Oil futures fell more than $1 early on Monday as protests in top importer China over strict COVID-19 restrictions fueled concerns about demand, while investors remained cautious ahead of Russia’s oil price ceiling deal and an OPEC meeting.
Brent crude fell. It was up $1.01, or 1.2 percent, at $82.62 a barrel by 1100 GMT. U.S. West Texas Intermediate (WTI) crude fell $1.09, or 1.4 percent, to $75.19.
Both benchmarks, which hit 10-month lows last week, have posted three consecutive weekly declines. Brent fell 4.6 percent last week, while WTI fell 4.7 percent.
“In addition to growing concerns about weakening fuel demand due to China’s surge in COVID-19 cases, political uncertainty in Shanghai, sparked by rare protests against the government’s strict COVID restrictions, also led to the sell-off,” Hiroyuki said. Kikukawa, head of research at Nissan Securities.
He said the WTI trading range is expected to fall to $70–$75, adding that the market could remain volatile depending on the outcome of the OPEC meeting and Russia’s oil price ceiling.
China, the world’s largest oil importer, has joined President Xi Jinping’s “zero-covid” policy even as much of the world has lifted most restrictions.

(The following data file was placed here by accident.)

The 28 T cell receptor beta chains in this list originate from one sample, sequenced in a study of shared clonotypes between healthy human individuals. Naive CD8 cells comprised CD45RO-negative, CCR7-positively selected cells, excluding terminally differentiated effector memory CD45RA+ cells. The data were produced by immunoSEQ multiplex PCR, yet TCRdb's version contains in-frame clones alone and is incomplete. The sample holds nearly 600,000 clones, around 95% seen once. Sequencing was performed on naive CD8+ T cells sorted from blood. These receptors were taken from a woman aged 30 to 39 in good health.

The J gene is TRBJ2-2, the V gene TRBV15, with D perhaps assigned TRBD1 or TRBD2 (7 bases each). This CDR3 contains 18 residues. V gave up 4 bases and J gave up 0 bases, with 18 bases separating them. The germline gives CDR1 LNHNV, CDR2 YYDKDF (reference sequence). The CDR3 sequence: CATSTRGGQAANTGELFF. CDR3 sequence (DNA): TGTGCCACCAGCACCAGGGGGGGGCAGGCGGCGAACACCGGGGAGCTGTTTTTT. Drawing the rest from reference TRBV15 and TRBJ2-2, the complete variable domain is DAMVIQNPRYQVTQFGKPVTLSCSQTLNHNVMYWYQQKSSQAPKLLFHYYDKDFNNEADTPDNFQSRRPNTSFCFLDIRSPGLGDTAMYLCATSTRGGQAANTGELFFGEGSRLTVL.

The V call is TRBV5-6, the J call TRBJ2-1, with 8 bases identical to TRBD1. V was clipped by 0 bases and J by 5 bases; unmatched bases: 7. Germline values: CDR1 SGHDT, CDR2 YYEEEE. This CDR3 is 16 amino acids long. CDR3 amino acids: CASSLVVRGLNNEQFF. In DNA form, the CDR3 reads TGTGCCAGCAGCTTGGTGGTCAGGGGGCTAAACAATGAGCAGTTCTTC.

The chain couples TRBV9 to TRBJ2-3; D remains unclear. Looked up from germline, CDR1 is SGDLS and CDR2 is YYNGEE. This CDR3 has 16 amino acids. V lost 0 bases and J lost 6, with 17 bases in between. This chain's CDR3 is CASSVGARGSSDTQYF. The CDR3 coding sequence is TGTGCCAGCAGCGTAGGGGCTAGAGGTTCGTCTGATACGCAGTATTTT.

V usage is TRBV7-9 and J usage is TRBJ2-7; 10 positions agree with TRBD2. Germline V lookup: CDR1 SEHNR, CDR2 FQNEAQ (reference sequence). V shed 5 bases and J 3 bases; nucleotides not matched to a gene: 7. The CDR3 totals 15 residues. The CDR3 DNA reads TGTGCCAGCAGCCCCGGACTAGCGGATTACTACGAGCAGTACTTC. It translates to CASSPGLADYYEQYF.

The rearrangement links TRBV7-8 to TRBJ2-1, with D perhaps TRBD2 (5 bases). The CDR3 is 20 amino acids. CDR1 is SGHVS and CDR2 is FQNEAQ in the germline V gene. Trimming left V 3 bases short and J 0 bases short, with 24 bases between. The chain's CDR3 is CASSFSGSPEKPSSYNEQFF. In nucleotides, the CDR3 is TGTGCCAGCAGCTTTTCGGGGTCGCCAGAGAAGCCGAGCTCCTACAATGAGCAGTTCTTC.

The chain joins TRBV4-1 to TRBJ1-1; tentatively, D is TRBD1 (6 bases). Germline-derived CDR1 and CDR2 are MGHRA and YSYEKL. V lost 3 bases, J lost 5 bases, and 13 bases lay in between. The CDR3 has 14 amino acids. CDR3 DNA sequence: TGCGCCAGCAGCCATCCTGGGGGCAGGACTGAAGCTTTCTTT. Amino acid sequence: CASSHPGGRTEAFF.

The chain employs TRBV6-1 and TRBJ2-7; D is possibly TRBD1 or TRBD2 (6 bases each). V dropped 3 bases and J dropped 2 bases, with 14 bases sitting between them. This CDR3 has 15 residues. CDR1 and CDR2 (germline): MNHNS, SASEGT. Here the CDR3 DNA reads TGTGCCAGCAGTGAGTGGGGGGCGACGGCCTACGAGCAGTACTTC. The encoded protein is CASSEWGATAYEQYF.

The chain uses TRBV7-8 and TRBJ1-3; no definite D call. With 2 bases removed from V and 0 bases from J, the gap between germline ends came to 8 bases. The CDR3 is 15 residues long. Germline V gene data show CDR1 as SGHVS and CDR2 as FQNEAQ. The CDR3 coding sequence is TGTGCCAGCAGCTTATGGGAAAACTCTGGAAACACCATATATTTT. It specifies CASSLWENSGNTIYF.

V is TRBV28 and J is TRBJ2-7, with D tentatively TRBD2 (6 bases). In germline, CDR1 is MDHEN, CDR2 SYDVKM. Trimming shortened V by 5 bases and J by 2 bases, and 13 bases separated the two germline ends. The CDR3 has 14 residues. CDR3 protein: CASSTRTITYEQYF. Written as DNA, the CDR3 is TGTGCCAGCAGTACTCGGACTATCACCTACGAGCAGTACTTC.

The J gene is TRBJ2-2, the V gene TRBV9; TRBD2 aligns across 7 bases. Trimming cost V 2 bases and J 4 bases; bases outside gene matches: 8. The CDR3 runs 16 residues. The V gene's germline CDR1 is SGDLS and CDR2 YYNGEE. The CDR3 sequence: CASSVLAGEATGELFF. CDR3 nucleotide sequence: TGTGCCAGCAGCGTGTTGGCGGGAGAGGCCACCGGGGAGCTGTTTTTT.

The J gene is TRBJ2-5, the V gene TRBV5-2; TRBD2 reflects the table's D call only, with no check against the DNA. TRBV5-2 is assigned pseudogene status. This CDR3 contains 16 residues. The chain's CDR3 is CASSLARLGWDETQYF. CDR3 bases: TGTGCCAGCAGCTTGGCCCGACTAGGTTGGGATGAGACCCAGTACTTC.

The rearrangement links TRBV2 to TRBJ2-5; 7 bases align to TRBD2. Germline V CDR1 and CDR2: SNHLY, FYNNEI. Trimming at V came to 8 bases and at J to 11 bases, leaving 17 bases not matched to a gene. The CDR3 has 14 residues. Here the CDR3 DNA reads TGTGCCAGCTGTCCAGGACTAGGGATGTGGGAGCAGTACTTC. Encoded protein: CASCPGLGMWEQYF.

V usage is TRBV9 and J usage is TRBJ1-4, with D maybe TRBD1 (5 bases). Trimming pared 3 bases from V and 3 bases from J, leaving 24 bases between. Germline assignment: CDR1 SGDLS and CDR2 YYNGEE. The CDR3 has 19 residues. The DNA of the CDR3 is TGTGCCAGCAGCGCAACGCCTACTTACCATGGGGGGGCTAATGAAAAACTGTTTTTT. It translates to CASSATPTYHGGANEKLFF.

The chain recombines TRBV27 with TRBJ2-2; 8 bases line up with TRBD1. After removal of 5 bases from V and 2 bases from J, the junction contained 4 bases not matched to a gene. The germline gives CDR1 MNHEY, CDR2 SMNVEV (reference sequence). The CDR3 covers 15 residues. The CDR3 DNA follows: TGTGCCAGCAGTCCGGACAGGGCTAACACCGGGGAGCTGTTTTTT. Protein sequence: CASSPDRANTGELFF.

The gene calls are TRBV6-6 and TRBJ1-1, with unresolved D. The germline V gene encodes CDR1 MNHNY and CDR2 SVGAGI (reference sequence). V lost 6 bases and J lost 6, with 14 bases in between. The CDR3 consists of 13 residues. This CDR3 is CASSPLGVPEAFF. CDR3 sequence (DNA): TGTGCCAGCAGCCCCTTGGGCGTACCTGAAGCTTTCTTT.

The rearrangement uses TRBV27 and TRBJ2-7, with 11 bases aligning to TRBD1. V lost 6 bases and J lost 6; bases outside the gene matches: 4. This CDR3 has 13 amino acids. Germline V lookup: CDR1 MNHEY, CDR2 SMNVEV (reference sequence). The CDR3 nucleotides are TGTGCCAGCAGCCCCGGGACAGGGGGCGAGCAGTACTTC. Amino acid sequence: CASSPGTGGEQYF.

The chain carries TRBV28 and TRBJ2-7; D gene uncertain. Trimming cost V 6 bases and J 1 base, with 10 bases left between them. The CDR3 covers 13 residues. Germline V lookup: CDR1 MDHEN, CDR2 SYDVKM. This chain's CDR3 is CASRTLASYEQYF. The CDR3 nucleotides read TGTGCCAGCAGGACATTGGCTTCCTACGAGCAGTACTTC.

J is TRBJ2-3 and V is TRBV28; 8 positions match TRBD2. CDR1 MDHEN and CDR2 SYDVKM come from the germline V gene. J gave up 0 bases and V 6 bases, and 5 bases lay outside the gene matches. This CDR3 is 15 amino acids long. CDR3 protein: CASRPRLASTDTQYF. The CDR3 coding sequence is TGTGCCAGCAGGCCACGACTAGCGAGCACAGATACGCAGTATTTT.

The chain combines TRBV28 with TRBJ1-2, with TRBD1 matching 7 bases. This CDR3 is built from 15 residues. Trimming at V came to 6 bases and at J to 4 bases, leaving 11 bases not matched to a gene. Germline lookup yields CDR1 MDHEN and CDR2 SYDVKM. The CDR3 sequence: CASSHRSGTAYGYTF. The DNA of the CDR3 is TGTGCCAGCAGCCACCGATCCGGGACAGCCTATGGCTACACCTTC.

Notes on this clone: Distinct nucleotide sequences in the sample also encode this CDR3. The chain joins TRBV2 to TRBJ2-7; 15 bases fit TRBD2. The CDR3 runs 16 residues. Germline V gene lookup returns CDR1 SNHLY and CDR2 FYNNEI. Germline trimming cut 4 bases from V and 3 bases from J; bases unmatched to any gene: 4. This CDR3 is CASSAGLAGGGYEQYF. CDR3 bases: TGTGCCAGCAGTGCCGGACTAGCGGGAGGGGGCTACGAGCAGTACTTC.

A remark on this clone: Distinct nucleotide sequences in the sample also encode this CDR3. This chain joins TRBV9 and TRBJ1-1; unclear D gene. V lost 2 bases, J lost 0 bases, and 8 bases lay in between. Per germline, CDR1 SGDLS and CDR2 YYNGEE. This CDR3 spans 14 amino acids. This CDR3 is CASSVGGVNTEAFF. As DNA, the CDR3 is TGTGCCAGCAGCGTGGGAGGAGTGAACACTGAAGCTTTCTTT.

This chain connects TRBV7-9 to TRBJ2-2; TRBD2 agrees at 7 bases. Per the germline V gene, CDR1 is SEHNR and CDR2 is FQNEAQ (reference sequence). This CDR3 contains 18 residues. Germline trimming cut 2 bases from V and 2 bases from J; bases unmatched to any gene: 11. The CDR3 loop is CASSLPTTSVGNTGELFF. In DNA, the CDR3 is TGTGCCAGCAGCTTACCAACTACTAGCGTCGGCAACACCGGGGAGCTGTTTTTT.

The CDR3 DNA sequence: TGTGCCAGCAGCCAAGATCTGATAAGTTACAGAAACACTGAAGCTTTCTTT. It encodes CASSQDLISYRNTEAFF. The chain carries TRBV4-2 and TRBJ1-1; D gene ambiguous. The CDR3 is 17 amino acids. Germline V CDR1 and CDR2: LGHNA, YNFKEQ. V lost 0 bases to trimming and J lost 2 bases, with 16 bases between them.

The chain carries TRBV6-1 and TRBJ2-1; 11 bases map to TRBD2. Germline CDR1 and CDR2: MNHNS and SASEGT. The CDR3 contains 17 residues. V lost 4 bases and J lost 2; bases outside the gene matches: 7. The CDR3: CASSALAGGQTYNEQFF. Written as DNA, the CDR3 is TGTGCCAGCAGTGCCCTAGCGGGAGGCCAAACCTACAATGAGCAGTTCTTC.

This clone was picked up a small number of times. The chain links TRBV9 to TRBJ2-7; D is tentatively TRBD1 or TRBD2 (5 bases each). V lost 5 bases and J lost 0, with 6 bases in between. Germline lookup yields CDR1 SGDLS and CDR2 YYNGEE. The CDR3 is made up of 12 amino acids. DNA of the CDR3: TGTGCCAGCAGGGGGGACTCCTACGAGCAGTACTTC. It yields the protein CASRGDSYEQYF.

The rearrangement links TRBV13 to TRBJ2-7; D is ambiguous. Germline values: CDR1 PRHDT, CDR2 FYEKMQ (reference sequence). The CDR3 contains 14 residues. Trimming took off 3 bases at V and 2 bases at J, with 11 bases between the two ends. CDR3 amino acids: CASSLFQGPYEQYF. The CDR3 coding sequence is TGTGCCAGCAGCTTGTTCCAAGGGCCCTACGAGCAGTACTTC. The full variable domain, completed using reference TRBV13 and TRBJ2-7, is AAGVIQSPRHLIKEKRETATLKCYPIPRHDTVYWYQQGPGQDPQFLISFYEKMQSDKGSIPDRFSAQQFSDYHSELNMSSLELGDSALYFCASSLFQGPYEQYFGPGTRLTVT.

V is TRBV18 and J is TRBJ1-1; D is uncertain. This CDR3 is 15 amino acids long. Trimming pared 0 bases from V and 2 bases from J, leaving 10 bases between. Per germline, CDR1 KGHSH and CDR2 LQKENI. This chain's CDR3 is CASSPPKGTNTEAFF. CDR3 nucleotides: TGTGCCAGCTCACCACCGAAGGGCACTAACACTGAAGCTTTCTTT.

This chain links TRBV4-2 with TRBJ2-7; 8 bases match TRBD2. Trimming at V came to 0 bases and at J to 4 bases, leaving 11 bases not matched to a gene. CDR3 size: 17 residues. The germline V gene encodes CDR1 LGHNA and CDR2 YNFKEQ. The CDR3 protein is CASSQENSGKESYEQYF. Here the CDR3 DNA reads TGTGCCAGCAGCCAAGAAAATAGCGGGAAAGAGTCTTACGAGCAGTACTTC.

Hundreds of demonstrators and police clashed in Shanghai on Sunday night as protests against China’s strict COVID restrictions flared into the third day and spread to several cities in the country’s far west after a deadly fire.
The wave of civil disobedience in mainland China is unprecedented since Xi came to power a decade ago, as frustration over his “zero COVID-19” policy has grown during the nearly three-year pandemic.
Meanwhile, Group of Seven (G7) and European Union diplomats discussed a Russian oil price ceiling of $65–$70 per barrel, with the aim of limiting revenues to finance Moscow’s military offensive in Ukraine without disrupting global oil markets.
However, a meeting of EU government representatives scheduled for the evening of November 25 to discuss the issue has been canceled, EU diplomats said. The price cap should take effect on December 5, when the EU ban on Russian oil begins.
Investors are also focused on the next meeting of the Organization of the Petroleum Exporting Countries and Allies (OPEC), which will take place in December.
In October, OPEC agreed to reduce its production target by 2 million barrels a day until 2023.
Hundreds of protesters and police clashed in Shanghai on Sunday night, as protests against China’s strict COVID restrictions grew for the third day and spread to several cities after a fire killed people in the west of the country.
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